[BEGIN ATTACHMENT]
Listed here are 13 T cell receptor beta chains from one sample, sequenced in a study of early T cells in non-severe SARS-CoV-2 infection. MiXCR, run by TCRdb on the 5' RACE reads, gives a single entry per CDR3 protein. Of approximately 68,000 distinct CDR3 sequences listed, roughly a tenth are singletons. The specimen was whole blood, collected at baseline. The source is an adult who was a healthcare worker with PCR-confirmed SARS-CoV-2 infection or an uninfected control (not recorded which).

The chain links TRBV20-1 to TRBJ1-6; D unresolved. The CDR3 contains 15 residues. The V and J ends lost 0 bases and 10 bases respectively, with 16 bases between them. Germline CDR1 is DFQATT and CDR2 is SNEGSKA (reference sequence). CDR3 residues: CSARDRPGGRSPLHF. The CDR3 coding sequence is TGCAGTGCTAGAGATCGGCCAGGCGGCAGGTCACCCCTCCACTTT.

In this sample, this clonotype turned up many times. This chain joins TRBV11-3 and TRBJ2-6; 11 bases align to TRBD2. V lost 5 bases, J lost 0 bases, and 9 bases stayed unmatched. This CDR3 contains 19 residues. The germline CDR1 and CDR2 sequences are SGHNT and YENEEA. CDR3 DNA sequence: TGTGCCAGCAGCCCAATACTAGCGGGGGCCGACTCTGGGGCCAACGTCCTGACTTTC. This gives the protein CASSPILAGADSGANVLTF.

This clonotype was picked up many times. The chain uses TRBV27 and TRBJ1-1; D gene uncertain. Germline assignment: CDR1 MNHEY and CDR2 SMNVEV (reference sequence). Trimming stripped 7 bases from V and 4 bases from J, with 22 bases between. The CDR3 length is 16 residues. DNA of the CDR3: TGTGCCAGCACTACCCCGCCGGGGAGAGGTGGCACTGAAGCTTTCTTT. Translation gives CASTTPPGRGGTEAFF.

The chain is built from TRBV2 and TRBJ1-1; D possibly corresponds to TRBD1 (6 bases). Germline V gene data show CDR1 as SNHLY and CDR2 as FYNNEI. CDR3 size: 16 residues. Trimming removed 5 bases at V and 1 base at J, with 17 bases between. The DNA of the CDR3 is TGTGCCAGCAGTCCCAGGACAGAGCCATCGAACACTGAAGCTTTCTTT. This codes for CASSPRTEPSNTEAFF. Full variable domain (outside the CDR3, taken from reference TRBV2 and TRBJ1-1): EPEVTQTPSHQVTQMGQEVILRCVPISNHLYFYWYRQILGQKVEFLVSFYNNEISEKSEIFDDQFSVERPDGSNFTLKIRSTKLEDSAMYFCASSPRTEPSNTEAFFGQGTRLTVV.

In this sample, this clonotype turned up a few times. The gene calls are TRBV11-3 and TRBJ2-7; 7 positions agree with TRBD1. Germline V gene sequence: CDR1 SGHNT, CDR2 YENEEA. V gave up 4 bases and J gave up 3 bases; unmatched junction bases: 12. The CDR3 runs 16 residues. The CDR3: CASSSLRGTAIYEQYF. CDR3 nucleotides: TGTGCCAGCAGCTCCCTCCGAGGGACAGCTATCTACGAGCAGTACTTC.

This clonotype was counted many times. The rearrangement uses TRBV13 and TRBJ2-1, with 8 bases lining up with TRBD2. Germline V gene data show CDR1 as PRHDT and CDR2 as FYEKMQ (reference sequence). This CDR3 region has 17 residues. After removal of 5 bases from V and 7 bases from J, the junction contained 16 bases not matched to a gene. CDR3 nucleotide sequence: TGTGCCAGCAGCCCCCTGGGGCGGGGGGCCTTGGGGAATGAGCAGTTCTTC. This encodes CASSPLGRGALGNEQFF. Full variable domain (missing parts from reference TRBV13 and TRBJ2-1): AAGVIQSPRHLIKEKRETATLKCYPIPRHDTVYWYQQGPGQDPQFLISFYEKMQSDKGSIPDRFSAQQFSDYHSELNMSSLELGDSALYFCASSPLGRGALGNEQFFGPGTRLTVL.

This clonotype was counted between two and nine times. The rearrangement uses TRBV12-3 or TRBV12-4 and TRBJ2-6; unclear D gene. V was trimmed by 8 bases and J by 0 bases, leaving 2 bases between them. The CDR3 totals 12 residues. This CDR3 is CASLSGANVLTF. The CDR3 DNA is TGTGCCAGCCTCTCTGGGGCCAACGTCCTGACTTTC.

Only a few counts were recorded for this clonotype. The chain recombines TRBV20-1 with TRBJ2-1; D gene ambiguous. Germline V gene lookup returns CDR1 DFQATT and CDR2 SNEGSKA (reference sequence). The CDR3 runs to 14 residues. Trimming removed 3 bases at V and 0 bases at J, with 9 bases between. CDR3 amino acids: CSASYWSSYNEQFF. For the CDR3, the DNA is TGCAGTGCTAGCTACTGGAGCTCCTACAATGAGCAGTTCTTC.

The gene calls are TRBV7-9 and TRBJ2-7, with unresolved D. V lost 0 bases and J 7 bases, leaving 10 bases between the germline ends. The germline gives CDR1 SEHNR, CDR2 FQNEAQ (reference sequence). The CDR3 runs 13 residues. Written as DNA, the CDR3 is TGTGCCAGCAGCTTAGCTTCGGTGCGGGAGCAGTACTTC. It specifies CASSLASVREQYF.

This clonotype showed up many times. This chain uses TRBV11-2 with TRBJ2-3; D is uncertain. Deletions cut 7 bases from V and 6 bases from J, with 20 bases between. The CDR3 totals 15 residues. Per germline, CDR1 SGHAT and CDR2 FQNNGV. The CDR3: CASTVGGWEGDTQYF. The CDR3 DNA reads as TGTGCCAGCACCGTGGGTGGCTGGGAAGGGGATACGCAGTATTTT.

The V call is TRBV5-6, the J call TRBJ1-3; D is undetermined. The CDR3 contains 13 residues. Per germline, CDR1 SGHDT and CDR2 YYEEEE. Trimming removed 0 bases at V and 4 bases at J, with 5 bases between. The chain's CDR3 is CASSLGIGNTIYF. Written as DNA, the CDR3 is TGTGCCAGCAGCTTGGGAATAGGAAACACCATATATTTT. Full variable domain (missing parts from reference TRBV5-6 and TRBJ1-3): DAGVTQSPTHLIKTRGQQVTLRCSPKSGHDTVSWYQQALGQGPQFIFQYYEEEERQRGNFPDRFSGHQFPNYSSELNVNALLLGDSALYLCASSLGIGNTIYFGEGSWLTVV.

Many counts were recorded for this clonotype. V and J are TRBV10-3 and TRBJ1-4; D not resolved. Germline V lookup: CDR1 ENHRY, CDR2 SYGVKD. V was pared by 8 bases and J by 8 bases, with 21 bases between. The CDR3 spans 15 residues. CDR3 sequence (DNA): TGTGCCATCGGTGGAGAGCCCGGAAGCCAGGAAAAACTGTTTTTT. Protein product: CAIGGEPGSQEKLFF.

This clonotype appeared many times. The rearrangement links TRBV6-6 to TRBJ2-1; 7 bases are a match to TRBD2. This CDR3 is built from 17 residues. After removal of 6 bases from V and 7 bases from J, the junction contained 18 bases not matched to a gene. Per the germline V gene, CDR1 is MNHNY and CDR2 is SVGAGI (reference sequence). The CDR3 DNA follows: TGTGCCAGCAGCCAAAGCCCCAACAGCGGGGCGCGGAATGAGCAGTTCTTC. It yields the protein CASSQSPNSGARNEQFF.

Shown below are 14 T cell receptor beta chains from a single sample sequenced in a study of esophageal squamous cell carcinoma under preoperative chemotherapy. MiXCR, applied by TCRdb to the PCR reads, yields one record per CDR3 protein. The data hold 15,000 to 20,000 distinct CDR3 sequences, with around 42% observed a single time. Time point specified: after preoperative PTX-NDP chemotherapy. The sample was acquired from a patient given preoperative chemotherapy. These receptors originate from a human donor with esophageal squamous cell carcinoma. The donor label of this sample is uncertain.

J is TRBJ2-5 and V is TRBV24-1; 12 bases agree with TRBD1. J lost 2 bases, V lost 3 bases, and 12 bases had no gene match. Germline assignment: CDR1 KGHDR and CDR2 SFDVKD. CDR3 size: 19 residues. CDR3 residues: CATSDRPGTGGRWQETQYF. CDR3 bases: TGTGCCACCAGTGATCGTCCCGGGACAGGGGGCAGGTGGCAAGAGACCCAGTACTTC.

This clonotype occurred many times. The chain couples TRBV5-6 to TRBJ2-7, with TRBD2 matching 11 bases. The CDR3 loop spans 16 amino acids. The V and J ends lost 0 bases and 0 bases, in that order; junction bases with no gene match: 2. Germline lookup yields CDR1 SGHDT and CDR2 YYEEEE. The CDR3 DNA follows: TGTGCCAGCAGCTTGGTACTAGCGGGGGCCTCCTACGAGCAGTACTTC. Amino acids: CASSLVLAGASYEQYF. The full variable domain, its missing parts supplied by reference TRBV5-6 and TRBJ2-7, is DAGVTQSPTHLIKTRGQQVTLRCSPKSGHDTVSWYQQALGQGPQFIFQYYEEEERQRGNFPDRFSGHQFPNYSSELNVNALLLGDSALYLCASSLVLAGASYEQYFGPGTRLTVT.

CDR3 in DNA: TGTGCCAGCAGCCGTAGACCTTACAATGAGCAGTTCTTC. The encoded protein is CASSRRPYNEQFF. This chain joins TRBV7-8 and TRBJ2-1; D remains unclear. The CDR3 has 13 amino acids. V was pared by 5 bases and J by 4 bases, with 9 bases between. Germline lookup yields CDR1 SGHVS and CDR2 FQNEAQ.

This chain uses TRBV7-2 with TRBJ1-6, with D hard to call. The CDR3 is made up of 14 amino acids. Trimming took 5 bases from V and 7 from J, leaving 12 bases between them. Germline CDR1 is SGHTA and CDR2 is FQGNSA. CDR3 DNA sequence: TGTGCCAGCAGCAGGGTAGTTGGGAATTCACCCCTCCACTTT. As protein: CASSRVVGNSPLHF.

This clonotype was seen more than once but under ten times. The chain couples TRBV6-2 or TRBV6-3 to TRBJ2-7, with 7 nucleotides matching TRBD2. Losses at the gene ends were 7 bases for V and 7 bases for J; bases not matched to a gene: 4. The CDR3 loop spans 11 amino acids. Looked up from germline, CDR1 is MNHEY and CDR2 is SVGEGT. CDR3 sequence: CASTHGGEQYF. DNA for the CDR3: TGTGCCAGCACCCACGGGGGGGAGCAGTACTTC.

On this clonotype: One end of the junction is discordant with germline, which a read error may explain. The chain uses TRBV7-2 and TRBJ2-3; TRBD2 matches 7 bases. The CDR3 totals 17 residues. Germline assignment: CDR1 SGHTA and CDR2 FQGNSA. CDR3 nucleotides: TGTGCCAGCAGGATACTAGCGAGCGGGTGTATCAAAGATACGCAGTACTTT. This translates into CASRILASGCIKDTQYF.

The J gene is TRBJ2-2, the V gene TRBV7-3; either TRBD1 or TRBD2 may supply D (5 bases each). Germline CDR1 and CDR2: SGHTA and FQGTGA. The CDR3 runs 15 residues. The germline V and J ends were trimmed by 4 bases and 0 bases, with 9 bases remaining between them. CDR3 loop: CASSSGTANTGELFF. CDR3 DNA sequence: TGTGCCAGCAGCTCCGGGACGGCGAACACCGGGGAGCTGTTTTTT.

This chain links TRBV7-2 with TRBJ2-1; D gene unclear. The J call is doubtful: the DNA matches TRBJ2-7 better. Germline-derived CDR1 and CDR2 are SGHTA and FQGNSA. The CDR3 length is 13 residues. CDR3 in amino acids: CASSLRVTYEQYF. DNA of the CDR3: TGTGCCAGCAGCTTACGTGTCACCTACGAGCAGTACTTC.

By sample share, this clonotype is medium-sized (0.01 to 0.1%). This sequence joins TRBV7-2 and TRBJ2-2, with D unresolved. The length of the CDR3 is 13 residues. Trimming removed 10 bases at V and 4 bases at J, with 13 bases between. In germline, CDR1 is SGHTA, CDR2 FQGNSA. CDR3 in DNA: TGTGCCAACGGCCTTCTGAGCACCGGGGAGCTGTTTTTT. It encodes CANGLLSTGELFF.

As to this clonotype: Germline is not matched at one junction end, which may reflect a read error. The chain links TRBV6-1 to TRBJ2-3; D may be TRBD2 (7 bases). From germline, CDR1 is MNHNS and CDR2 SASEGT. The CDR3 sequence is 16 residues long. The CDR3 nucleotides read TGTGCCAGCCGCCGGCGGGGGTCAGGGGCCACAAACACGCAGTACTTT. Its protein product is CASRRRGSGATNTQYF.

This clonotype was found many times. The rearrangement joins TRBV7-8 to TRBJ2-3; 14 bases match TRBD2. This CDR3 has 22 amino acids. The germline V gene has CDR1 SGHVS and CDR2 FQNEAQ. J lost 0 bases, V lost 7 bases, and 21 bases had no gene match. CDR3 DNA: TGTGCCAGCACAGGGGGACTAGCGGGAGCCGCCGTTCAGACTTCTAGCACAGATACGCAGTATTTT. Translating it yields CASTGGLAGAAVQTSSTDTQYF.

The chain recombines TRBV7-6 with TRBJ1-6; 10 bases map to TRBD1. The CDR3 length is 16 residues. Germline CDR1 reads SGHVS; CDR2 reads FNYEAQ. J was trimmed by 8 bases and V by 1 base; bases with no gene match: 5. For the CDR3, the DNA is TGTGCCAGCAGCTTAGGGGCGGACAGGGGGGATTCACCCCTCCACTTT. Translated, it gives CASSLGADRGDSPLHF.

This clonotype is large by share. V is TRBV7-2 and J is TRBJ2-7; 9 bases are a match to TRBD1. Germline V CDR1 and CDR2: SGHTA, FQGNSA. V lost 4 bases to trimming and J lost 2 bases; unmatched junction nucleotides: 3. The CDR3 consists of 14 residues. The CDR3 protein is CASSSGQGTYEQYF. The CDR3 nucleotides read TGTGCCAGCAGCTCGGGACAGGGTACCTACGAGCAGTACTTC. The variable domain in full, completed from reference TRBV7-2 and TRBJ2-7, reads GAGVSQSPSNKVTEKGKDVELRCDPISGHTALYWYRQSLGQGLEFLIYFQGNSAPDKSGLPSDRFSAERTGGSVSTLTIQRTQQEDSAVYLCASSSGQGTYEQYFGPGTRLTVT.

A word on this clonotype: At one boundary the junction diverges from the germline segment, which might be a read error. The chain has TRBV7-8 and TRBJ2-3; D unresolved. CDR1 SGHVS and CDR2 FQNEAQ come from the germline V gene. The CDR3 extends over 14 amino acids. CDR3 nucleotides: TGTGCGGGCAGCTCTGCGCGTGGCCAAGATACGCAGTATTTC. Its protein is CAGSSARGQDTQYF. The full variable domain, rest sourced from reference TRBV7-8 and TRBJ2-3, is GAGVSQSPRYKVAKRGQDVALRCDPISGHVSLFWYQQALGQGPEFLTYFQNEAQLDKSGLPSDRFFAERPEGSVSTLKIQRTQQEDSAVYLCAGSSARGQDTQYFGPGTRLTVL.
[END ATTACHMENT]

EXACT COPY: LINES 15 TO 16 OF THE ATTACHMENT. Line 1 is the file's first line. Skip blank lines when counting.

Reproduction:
Shown below are 14 T cell receptor beta chains from a single sample sequenced in a study of esophageal squamous cell carcinoma under preoperative chemotherapy. MiXCR, applied by TCRdb to the PCR reads, yields one record per CDR3 protein. The data hold 15,000 to 20,000 distinct CDR3 sequences, with around 42% observed a single time. Time point specified: after preoperative PTX-NDP chemotherapy. The sample was acquired from a patient given preoperative chemotherapy. These receptors originate from a human donor with esophageal squamous cell carcinoma. The donor label of this sample is uncertain.

J is TRBJ2-5 and V is TRBV24-1; 12 bases agree with TRBD1. J lost 2 bases, V lost 3 bases, and 12 bases had no gene match. Germline assignment: CDR1 KGHDR and CDR2 SFDVKD. CDR3 size: 19 residues. CDR3 residues: CATSDRPGTGGRWQETQYF. CDR3 bases: TGTGCCACCAGTGATCGTCCCGGGACAGGGGGCAGGTGGCAAGAGACCCAGTACTTC.